Professor David Birch is the Director, Corporate Citizenship Research Unit, Deakin University, Melbourne.
In the section of The Australian Financial Review headed "Men's Health" on 26 August this year, Jill Margo published a piece headlined as "Finding Some Head Space". Four Australian leaders were featured with an account of how each took out "a small piece of personal time everyday", with the explanatory pointer that "often before dawn, they use this time to clear their minds for what's ahead."
Federal Minister of Health, Tony Abbott, runs before dawn, "at a thinking pace, especially if I have to prepare a speech or I have some knotty problem to mull over."
Kevin Skelton, Head of Merrill Lynch, is in the water at Manly, surfing before 6am, arguing that "it gives me increased energy and clarity for the rest of the day."
Simon Bender, the chief clinician at the HCF Dental Centres, cycles in the dark, starting at 4.30 each morning, and CEO of Investec, Geoff Levy, goes into his study and contemplates: "It anchors me back into the real world and reminds me that not everything is business." He then follows this three times a week with a vigorous work out in the gym, and the other two he takes his children to school.
All are different ways of starting a busy day where stress levels need to be brought under control in one way or another.
Consider an alternative way proposed by Hilaire Belloc back in 1902 in his The Path to Rome: "[F]or half-an-hour just at the opening of the day you are silent and recollected, and have to put off cares, interests and passions in the repetition of a familiar action - time spent at Mass is like a short repose in a deep and well-built library, into which no sounds come and where you feel yourself secure against the outer world."
Hilaire Belloc had in mind the mostly silent Low Mass of pre-Vatican II vintage - now available again in most of our bigger cities.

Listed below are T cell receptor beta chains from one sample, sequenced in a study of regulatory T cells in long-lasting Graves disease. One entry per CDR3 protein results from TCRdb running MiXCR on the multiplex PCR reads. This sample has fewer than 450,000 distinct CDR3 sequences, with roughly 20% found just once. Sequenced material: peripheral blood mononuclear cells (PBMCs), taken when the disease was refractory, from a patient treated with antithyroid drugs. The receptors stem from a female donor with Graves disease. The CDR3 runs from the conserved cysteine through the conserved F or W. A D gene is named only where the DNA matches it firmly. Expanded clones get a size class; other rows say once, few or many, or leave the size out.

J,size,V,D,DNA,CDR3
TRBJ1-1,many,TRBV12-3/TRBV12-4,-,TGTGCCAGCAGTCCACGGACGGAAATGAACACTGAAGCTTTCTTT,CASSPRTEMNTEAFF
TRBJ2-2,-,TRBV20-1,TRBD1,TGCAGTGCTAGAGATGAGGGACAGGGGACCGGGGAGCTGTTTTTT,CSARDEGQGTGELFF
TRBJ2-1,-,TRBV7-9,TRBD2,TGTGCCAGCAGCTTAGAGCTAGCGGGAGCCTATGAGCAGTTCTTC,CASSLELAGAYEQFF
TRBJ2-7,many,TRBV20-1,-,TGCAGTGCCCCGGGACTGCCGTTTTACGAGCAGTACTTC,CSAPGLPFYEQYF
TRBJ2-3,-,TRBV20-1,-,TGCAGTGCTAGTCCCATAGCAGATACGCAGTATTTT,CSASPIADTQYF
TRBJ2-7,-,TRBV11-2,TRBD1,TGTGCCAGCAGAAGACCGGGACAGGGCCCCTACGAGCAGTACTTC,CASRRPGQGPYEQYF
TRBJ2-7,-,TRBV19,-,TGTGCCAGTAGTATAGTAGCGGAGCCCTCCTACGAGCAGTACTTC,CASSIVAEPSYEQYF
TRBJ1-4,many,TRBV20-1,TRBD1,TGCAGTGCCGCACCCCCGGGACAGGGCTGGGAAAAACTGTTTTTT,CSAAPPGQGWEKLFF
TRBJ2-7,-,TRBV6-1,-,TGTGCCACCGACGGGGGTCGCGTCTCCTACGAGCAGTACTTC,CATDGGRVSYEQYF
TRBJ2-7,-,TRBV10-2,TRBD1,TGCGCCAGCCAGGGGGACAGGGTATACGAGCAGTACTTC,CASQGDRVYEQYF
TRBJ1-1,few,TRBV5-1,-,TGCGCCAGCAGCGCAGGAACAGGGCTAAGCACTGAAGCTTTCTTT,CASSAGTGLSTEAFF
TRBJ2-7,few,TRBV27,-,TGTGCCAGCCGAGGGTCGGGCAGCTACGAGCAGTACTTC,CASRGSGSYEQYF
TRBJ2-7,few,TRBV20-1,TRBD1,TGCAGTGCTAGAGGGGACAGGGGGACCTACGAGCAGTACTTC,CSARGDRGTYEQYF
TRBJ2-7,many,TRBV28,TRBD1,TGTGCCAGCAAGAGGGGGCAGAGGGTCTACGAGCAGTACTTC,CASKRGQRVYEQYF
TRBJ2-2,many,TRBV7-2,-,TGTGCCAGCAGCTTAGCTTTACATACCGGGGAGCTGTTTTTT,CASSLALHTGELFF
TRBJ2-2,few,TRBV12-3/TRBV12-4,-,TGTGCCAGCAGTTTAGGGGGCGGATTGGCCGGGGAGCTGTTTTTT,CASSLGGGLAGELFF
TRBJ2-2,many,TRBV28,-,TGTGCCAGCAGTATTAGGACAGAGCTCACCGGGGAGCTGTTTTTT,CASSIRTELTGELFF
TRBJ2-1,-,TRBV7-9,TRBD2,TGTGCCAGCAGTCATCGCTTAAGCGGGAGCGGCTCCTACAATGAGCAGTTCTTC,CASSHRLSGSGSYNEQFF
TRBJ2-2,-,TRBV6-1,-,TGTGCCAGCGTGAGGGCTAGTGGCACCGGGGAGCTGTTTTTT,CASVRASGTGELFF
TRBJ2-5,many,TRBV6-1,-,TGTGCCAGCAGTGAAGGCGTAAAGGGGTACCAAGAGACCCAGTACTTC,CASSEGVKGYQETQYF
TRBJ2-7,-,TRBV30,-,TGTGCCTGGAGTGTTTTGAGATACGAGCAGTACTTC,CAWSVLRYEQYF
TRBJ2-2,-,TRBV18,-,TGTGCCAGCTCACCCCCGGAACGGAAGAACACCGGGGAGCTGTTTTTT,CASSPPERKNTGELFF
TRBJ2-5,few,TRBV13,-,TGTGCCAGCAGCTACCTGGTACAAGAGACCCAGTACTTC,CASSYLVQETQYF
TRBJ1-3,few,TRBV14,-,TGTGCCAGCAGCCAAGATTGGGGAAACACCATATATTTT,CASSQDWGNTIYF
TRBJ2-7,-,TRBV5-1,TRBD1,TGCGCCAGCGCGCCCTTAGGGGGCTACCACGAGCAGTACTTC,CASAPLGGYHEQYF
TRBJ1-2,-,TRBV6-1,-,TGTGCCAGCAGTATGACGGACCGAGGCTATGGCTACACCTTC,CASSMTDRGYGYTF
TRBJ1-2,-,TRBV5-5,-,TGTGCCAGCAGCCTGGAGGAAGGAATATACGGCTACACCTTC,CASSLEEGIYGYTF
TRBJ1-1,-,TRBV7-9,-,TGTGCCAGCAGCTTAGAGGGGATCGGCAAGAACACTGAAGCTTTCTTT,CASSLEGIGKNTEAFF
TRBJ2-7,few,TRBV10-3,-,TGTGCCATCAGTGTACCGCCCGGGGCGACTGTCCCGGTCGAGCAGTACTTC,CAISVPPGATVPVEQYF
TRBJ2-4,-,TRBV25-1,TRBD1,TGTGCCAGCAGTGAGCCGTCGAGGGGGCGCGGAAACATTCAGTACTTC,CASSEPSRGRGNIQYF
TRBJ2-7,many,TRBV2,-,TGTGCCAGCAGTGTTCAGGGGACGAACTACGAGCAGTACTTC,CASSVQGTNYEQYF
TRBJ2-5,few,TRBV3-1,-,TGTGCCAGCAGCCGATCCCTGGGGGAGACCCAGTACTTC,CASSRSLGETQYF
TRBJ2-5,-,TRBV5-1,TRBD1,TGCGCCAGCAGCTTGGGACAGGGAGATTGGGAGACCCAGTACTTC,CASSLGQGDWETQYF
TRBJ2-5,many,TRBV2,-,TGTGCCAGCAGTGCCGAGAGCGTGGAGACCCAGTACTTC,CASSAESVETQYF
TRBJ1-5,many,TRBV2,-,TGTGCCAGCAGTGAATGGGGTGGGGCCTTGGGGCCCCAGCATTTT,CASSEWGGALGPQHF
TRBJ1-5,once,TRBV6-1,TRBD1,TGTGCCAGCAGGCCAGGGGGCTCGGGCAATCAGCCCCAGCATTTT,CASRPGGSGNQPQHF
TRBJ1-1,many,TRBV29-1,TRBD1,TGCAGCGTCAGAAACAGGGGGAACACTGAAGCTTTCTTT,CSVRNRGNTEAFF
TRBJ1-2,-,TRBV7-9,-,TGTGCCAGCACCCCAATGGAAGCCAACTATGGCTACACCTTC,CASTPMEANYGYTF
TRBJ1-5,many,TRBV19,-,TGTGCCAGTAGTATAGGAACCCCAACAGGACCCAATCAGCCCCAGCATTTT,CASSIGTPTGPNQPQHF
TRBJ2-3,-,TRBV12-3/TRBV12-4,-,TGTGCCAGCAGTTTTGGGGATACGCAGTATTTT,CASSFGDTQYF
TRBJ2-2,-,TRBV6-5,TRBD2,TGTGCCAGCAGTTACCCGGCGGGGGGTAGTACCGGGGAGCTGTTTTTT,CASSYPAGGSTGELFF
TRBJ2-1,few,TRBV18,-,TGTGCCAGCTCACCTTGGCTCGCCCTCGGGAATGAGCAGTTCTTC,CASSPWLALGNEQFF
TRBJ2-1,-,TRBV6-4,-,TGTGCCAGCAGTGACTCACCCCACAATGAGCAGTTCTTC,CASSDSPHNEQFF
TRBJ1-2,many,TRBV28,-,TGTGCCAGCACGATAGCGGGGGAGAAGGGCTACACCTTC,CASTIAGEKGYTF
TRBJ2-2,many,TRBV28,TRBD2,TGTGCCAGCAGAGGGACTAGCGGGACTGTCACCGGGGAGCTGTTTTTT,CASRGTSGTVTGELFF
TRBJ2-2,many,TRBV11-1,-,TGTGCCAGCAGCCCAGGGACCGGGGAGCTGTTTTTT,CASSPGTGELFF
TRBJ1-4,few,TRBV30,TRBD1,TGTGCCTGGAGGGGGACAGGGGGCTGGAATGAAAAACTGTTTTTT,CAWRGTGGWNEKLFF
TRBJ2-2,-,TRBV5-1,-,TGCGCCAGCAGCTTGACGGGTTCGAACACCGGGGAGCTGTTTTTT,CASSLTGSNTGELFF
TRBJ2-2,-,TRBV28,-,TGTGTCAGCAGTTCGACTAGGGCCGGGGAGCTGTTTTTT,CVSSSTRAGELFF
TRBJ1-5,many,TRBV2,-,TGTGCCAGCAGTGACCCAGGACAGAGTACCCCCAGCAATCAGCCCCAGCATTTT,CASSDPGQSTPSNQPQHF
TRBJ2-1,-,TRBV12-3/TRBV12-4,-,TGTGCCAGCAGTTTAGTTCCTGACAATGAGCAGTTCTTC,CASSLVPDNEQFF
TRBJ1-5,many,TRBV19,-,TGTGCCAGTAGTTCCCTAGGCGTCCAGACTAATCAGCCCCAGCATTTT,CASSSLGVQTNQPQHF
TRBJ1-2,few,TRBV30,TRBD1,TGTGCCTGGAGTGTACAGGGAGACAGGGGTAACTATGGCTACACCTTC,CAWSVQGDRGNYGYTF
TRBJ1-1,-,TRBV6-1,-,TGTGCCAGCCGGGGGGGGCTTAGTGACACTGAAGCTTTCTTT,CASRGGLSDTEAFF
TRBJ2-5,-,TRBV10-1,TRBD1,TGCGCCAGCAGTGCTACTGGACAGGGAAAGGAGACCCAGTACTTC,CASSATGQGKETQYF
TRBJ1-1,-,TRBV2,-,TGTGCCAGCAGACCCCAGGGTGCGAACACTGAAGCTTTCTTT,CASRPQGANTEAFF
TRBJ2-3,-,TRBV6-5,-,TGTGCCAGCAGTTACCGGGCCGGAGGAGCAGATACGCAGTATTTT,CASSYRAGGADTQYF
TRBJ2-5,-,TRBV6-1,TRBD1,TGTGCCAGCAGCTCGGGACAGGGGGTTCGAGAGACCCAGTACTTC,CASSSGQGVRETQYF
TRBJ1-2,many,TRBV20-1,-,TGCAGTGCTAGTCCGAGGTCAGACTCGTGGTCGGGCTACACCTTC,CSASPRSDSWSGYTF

A traditional early morning Latin Low Mass - gloriously silent in so many parts - is not the surf, gym or running track, but a wonderful opportunity of offering a spiritual and liturgical alternative to the more secular way many of us, living busy and stressful lives, cope with finding some head space for ourselves at the start of a day.
What better way to create this - silently, for the most part, physically present with Christ our Saviour - than by sharing the opening of our day with the miracle of the Mass? What better way of anchoring ourselves into the real world than that?
But how sad that the opportunity is now so rarely given to us to share with Belloc and the countless generations before him, who "put off cares, interests and passions in the repetition of a familiar action", in time spent at a Mass which celebrates, rather than denies to us, liturgical and spiritual silence early in a morning, reminding us "that not everything is business."
My plea, if that is what it may be called, is not for an exclusive "return" to the Liturgy of 1962, nor any criticism of the New Order Mass, but a gentle reminder of the call made in Vatican II's Sacrosanctum Concilium (1963) to understand that the Mass is "The Most Sacred Mystery of the Eucharist", with its emphasis on ensuring that the Mass is more than just a fellowship of like-minded people coming together to share something, or by interpreting the Council's use of the phrase "actuosa participatio" (active participation) as a means to fill up all the silences of the traditional Mass.
My plea, if I may, seeks to echo Pope John Paul II's challenge in 1998 "to move beyond whatever misunderstandings there have been and to reach the proper point of balance, especially by entering more deeply into the contemplative dimension of worship, which includes a sense of awe, reverence and adoration which are fundamental attitudes in our relationship with God."
I can think of no better way of actively participating in the Mass than by embracing the silences, because the priestly act of Christ in the Eucharist in no way at all depends on any words that I may utter or join in with - Latin or English.
Silence should not be interpreted, as it so often is post-Vatican II, as passivity, and therefore a denial of congregational participation in the Mass. As the Pope has made clear, "experiences of silence and stillness are in their own way, profoundly active."
Finding some head space in a morning, by running, cycling or surfing, is certainly an active way of starting the day. But so too is the contemplative.
As Pope John Paul II made clear on the anniversary of Sacrosanctum Concilium in December 2003:
"In a society that lives ever more frenetically, bewildered by rumours and distracted in the ephemeral, it is vital to rediscover the value of silence. It is no accident that beyond Christian worship, meditation practices are spreading that give importance to recollection."
For those of us who want to go beyond a secular meditation to cope with our everyday frenetic lives, the Liturgy, in all of its forms, if it is to have any meaning beyond the mundane world we are all forced to live in all of the time, must always be counter-cultural.
And that for me - while recognising not for everyone - is most perfectly expressed in a traditional Latin Mass, celebrated early in the morning.